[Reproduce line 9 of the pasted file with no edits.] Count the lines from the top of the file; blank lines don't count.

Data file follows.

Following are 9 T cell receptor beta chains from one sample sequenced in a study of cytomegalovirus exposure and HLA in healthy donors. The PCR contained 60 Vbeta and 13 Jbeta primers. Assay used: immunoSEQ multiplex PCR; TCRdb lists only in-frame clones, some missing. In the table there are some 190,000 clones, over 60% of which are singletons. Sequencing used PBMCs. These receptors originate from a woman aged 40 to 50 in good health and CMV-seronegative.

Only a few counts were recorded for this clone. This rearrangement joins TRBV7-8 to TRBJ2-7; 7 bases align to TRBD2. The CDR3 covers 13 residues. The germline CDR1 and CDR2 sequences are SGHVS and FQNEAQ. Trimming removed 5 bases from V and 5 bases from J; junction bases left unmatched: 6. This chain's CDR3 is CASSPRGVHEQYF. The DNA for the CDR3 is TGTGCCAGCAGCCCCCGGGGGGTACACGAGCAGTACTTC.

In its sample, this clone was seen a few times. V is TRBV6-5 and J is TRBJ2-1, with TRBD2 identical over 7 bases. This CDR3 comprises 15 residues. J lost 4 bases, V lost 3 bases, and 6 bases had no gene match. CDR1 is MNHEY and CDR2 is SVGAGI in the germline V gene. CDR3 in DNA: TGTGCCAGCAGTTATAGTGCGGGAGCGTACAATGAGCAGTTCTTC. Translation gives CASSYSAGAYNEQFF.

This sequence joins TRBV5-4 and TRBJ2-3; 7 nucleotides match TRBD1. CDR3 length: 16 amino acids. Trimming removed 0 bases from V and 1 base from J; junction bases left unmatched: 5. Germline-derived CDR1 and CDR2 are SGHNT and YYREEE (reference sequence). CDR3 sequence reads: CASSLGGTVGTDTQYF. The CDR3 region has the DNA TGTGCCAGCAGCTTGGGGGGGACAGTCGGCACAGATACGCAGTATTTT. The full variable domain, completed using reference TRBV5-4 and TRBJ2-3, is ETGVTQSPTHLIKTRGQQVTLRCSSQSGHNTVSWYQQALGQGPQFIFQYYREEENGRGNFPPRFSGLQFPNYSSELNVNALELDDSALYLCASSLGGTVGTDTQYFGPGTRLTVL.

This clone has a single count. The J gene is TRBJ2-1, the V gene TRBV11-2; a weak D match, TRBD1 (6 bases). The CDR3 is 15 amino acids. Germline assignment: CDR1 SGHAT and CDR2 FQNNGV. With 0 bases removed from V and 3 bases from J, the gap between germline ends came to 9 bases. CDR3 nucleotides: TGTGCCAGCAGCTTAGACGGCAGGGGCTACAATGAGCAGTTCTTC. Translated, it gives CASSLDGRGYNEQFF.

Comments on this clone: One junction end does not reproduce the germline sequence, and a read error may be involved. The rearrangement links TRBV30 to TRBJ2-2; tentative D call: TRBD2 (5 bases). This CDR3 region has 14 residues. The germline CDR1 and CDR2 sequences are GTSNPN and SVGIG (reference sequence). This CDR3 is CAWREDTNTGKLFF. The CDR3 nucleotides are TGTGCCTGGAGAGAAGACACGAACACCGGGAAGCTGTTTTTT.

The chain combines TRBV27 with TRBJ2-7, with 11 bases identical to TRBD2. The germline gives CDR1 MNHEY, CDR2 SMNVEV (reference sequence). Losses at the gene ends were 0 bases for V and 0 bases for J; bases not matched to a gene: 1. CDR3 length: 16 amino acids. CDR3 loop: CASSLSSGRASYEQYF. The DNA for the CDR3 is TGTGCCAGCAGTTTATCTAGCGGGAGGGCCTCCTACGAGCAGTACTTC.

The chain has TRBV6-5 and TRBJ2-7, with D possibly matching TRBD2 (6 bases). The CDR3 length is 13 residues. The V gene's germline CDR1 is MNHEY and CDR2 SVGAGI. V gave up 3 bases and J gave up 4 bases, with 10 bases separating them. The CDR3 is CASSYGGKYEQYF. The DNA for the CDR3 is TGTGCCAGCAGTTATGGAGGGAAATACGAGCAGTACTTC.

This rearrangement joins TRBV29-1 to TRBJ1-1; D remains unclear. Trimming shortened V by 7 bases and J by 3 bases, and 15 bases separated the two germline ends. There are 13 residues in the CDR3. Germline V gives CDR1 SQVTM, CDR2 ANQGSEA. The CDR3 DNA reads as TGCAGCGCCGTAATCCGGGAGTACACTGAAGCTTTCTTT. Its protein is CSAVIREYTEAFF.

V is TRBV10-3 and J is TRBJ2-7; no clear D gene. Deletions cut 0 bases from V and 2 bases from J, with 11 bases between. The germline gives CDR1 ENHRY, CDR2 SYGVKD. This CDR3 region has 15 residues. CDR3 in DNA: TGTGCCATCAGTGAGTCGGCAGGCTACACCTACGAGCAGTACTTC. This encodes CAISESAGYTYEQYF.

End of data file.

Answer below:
This rearrangement joins TRBV29-1 to TRBJ1-1; D remains unclear. Trimming shortened V by 7 bases and J by 3 bases, and 15 bases separated the two germline ends. There are 13 residues in the CDR3. Germline V gives CDR1 SQVTM, CDR2 ANQGSEA. The CDR3 DNA reads as TGCAGCGCCGTAATCCGGGAGTACACTGAAGCTTTCTTT. Its protein is CSAVIREYTEAFF.